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In the last 47 years, Joyce Weathersby has seen more than most as a nurse at Marion Sims Hospital, Grace White Nursing Home, Springs Memorial Hospital and White Oak Manor.
Given that, it’s hard to get anything over on, or past her.
Weathersby hesitantly agreed to a “going-away” party several weeks ago when she announced her retirement.
That eliminated any chance of friends, family, co-workers and well-wishers surprising her at White Oak Manor on Wednesday afternoon.
Well, maybe not.
When her Facebook friend, WCNC meteorologist Larry Sprinkle walked into the dining room carrying a bouquet of roses, Weathersby grabbed a seat, along with her breath.
“I didn’t know anything about this part,” Weathersby said. “Having him show up has to be one of the biggest shocks in my life.”
Lucky for Weathersby, Sprinkle did his nurse’s impersonation and started fanning her with an envelope containing an autographed photo.
“You weren't going to run, were you?” Sprinkle asked as he fanned away. “You’re too young to retire.”
Moments later, a grinning Weathersby embraced Dr. Pierce “Stumpy” Horton Jr.
“I might need a doctor,” she said, laughing as she hugged Horton “Do you know somebody?”
Theirs is a relationship that has spanned almost 50 years, Horton said, noting that Weathersby was a second generation nurse who followed the footsteps of her mother, Margaret Anderson.
“I knew her in training, ever how long ago that’s been,” Horton said. “They are a nice group of sisters and have always made a good impression.”
Sprinkle told Weathersby that his retirement surprise had been in the works for some time. He said Todd Wallace, who oversees human relations at White Manor, called him about a year ago.
Sprinkle said Wallace had originally set the date for Weathersby's retirement party as Tuesday, April 5. However, thanks to Sprinkle’s prowess at long-range weather forecasting, he convinced Wallace to wait.
“I told him, ‘No, Tuesday is going to be a bad day, hold off until April 6,’” Sprinkle said.
“You can tell by the number of people who turned out how special she is,” said Donna Sowell. “When I met my husband, Billy Frank, one of the first things he wanted me to do was meet one of his best friends and it was Joyce. We’ve been married for 30 years now, and we’ve been friends ever since.”
Weathersby will be missed
Wallace said Weathersby will be missed by the tight-knit White Oak family, which includes staff, residents and their families and volunteers. Wallace said nurses with her skill set, experience and caring nature are hard to find. Wallace said they are even harder to keep.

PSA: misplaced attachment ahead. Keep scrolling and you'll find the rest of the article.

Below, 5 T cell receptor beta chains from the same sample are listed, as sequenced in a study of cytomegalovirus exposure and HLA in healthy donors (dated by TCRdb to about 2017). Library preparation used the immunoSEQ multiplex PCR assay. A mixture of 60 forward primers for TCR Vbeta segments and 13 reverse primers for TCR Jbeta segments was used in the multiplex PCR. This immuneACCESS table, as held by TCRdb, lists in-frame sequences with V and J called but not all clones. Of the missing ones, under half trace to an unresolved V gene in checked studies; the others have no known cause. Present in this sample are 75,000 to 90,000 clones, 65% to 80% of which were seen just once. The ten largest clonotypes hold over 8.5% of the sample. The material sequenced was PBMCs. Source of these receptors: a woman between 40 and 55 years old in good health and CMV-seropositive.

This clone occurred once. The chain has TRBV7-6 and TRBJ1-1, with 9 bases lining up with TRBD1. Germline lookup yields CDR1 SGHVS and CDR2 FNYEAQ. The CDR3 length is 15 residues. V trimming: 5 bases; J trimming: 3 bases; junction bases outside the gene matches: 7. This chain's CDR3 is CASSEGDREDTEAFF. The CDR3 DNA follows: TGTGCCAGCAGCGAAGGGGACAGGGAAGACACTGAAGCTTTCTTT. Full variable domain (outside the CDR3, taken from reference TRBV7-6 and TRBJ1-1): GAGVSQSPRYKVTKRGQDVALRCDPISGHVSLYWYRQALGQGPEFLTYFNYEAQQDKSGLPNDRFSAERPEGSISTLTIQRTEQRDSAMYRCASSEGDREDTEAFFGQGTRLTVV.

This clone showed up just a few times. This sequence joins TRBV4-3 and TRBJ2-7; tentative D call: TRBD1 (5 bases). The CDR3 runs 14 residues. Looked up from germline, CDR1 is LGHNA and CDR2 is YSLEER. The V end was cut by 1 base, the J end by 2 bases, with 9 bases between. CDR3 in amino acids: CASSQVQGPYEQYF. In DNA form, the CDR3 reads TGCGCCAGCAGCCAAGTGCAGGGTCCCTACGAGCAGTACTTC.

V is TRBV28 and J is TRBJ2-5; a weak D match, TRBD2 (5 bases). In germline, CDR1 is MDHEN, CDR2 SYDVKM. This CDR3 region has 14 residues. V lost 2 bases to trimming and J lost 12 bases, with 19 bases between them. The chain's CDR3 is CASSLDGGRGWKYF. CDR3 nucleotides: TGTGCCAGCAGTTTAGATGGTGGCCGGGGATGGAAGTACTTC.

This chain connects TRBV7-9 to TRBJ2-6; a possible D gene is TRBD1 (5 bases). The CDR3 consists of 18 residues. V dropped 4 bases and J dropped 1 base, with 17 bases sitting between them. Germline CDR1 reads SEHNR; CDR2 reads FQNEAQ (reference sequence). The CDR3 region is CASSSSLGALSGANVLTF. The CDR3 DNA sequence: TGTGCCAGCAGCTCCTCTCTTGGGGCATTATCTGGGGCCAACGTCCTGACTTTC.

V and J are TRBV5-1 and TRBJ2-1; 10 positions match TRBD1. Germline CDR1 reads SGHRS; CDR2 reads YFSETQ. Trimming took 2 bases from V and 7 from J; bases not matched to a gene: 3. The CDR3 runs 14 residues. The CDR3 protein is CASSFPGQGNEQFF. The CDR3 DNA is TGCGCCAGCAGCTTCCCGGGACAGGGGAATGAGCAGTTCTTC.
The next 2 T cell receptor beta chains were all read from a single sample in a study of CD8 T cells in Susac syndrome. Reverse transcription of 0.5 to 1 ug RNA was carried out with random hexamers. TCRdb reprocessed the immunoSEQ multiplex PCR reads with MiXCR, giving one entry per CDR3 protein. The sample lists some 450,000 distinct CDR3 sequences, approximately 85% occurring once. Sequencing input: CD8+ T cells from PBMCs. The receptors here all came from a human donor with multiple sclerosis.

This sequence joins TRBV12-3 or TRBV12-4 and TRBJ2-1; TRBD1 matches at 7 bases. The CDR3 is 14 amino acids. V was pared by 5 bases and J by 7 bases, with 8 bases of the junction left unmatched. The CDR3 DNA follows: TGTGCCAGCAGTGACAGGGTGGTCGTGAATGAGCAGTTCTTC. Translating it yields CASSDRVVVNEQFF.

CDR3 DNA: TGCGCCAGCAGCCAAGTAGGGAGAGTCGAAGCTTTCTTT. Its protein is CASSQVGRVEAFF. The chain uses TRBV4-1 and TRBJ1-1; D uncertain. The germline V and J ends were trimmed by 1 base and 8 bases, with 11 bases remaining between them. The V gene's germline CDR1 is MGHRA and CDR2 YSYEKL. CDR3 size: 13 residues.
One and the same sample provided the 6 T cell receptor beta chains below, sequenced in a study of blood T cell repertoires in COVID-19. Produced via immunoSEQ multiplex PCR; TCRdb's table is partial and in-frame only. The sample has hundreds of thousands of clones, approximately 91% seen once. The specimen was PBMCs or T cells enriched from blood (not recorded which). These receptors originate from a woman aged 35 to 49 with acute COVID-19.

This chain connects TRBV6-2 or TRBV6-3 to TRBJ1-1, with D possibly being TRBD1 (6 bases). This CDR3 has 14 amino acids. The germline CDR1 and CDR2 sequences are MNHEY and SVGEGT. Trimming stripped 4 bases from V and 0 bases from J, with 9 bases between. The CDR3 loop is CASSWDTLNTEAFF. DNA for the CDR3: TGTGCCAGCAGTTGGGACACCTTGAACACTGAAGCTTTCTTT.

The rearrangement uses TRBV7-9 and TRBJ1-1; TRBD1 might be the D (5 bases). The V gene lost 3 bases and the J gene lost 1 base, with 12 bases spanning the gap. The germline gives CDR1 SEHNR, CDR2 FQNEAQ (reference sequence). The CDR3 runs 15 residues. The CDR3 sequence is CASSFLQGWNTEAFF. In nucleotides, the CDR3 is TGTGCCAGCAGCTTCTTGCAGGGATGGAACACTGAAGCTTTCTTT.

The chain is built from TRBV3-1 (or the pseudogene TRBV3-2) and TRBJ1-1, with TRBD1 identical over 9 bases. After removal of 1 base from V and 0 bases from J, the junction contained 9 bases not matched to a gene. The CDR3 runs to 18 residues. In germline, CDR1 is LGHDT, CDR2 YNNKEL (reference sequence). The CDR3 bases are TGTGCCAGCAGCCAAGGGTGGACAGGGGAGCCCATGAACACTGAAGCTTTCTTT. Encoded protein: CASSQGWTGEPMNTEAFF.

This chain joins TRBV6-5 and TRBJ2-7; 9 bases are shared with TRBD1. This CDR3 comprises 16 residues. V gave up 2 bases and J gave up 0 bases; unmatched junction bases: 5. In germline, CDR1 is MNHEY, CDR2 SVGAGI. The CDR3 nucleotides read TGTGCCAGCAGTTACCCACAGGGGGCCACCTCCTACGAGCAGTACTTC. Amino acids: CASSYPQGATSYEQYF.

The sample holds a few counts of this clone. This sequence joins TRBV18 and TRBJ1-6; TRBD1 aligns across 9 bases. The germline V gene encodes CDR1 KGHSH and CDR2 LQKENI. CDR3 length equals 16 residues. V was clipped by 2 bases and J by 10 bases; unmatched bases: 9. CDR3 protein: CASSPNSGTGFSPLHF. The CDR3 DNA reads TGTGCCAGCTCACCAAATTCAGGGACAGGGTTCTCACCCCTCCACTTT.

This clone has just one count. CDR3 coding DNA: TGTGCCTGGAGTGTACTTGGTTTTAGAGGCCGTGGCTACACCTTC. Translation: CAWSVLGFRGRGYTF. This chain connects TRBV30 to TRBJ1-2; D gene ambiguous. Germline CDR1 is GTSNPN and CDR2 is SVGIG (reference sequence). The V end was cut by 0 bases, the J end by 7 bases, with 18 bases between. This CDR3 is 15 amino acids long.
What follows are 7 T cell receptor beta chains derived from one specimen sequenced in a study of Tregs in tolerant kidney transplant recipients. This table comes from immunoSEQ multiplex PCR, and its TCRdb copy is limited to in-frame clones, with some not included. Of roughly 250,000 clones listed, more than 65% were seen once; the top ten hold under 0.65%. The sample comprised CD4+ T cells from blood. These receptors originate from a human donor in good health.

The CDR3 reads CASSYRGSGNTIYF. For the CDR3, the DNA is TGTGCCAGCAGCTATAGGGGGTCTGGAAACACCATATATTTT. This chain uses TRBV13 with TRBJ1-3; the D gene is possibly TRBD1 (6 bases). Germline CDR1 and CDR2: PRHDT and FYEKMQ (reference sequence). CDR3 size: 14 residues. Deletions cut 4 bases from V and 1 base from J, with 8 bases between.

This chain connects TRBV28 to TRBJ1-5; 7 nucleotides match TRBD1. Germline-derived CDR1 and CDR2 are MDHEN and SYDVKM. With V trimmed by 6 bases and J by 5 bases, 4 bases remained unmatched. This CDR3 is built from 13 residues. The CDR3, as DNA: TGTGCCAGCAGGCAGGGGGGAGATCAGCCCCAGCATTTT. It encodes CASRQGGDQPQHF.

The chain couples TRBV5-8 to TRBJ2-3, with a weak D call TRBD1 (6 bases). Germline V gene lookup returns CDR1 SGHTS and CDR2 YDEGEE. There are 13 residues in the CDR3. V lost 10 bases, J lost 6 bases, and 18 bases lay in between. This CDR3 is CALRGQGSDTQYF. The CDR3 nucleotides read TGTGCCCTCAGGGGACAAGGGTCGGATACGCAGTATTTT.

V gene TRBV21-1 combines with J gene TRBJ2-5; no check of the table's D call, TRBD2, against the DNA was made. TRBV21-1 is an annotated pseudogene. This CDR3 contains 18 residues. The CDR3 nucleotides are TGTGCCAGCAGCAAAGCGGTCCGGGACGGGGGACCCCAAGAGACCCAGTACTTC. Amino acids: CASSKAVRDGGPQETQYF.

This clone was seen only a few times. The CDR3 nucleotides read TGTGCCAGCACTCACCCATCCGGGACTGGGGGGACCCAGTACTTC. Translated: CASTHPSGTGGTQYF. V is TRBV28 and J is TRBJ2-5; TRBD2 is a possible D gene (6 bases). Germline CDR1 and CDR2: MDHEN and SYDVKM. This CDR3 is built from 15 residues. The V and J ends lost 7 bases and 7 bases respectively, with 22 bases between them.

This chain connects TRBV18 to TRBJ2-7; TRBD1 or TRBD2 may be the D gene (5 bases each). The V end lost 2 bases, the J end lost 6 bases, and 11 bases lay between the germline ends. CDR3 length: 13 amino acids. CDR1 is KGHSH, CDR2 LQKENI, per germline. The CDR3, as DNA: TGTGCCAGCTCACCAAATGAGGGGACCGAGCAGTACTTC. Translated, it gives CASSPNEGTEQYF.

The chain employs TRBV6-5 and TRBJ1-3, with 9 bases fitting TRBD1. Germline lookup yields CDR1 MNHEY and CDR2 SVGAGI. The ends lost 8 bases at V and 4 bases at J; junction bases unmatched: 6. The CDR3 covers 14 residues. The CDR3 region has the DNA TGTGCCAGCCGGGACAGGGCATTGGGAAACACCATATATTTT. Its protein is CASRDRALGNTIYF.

“Someone like Joyce is not going to be replaced. She is just one of a kind and is a part of this place,” Wallace said.
“Joyce is really a good person,” said White Oak’s Patty Stevens, who worked with Weathersby for 16 years. “All of us are going to miss her.”
Tish Leonhardt said it’s not just employees who are missing Weathersby; so are the residents.
That’s something that Phyllis Elliott – whose mother, Mae Carter, is a White Oak resident –fully understands. Elliott said words can’t express what it meant to have Weathersby around.
“I don’t think that’s something you can really appreciate until you have somebody in your family who has to be taken care of,” Elliott said. “She was always faithful and always called when something came up.”
That’s a pretty good compliment for someone who never wanted to be a nurse. Weathersby said her mom’s constant needling led to her career choice.
“To be honest, I didn’t want to do it,” Weathersby said. “But she kept on, and on and on about it. I really didn’t have a choice.”
When it comes to being a nurse, Weathersby said love and compassion are the keys.
“You have to have lots of patience and be willing to listen to your patients,” she said, laughing.
For now, Weathersby plans to do a little traveling.
“I gotta’ admit that I'm getting bored already,” she said. “It’s kind of lonesome at times.”
Someone placed a White Oak employment application on a table filled with gifts should Weathersby decide to come back to work.
“You never know,” she said, laughing. “I don’t really know what I’m going to do yet.”